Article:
Adam Gopnik on Baseball

Adam Gopnik, Expos fan and art historian

Adam Gopnik, Expos fan and art historian

excerpts from a May 19, 1986 New Yorker article on aesthetics and baseball, “Quattrocento Baseball” by Adam Gopnik:

“Baseball can’t be grasped by a formalist aesthetic; the appeal of the game can’t be understood by an analysis of its moments. As in painting, the expressive effect, the spell, of baseball, depends on our understanding of context, of the way what is being made now collects its meaning from what has gone before and what may come next.”

“I have tried to imagine a pasture on the slopes of Parnassus where Bill Lee plays pepper with Giorgione, and Fra Filipo Lippi calls off Warren Cromartie.”

“…Each innings alters irrevocably the meaning of every inning that has preceded it: Henry Aaron’s first at bat in 1974, as he approaches Babe Ruth’s record, suddenly lends an entirely new meaning, an un-looked for centrality, to some nearly forgotten Aaron home run back in 1959. The significance of every action in the game depends entirely on its place within a history, on our recognition of it as one possibility, one choice, within a series of alternatives. The batter swings freely, the way the painter paints, but the swing itself is bound about by the ghosts of every other swing.”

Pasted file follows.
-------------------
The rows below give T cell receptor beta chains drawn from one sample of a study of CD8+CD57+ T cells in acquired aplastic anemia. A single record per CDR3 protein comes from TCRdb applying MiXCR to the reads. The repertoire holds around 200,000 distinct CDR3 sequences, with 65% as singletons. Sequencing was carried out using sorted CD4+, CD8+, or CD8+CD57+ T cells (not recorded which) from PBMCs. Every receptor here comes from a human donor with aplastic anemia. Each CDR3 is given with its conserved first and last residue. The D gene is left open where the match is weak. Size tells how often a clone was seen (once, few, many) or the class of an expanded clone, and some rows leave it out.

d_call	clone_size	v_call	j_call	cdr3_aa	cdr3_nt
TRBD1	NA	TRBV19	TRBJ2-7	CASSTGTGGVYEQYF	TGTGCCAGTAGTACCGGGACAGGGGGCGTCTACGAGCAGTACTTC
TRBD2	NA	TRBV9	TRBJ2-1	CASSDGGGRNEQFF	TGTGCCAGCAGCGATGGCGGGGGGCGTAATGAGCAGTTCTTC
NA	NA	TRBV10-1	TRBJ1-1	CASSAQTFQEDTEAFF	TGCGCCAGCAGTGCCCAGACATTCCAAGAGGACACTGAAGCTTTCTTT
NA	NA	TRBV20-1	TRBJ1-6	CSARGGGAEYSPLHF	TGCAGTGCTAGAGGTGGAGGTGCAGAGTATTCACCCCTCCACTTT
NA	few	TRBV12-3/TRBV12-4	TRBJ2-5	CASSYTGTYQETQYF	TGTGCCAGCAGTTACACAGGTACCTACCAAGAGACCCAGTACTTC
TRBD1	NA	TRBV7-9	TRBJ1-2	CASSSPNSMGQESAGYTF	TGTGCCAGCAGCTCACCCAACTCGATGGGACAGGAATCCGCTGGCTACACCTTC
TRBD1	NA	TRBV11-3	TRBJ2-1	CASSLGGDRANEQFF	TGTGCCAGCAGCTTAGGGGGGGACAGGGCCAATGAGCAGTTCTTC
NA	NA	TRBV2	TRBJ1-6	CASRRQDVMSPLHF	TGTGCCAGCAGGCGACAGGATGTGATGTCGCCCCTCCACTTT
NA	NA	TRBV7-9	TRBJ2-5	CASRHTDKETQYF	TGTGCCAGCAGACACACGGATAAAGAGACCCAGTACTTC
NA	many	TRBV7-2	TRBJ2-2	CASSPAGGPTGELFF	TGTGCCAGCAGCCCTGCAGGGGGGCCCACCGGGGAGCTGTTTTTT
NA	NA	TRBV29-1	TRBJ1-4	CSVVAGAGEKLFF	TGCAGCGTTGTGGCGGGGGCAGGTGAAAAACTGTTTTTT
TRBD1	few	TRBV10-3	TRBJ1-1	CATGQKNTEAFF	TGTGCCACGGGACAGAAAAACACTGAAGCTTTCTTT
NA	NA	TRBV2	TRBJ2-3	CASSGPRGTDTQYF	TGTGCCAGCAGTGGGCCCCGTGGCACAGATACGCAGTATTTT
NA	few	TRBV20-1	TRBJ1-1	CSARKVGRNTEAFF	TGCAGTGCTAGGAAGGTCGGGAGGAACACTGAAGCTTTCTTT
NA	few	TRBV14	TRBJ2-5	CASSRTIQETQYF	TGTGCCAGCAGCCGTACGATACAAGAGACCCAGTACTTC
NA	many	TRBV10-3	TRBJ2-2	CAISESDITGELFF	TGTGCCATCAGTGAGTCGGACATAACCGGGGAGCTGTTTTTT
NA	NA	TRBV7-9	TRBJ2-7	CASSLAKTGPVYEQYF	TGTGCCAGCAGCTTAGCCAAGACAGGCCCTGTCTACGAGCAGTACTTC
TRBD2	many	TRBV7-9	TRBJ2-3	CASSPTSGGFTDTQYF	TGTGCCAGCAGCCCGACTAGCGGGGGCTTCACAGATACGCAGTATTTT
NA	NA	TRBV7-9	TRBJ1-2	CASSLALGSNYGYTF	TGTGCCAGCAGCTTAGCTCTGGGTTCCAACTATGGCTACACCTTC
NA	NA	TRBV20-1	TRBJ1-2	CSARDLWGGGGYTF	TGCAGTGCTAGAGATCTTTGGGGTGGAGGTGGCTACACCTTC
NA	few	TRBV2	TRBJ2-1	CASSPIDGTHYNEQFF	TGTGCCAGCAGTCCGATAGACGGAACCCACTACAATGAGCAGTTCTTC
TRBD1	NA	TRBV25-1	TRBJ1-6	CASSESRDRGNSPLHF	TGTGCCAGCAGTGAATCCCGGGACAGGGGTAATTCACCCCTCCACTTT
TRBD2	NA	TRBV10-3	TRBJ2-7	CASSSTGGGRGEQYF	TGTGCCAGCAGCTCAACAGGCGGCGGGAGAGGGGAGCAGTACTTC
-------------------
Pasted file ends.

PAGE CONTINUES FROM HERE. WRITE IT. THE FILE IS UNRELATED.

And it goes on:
“…baseball’s most inspired observers are essentially historians…”

“Baseball inspires reminiscence not because of the sentiment of its devotees but, rather, because the meaning of its forms–of a crucial lapse, a fabled stat–can only be clarified by time.”

October these days seems to share the central, miserable feature of postmodernism–the displacement of the vernacular into a mode of irony.”


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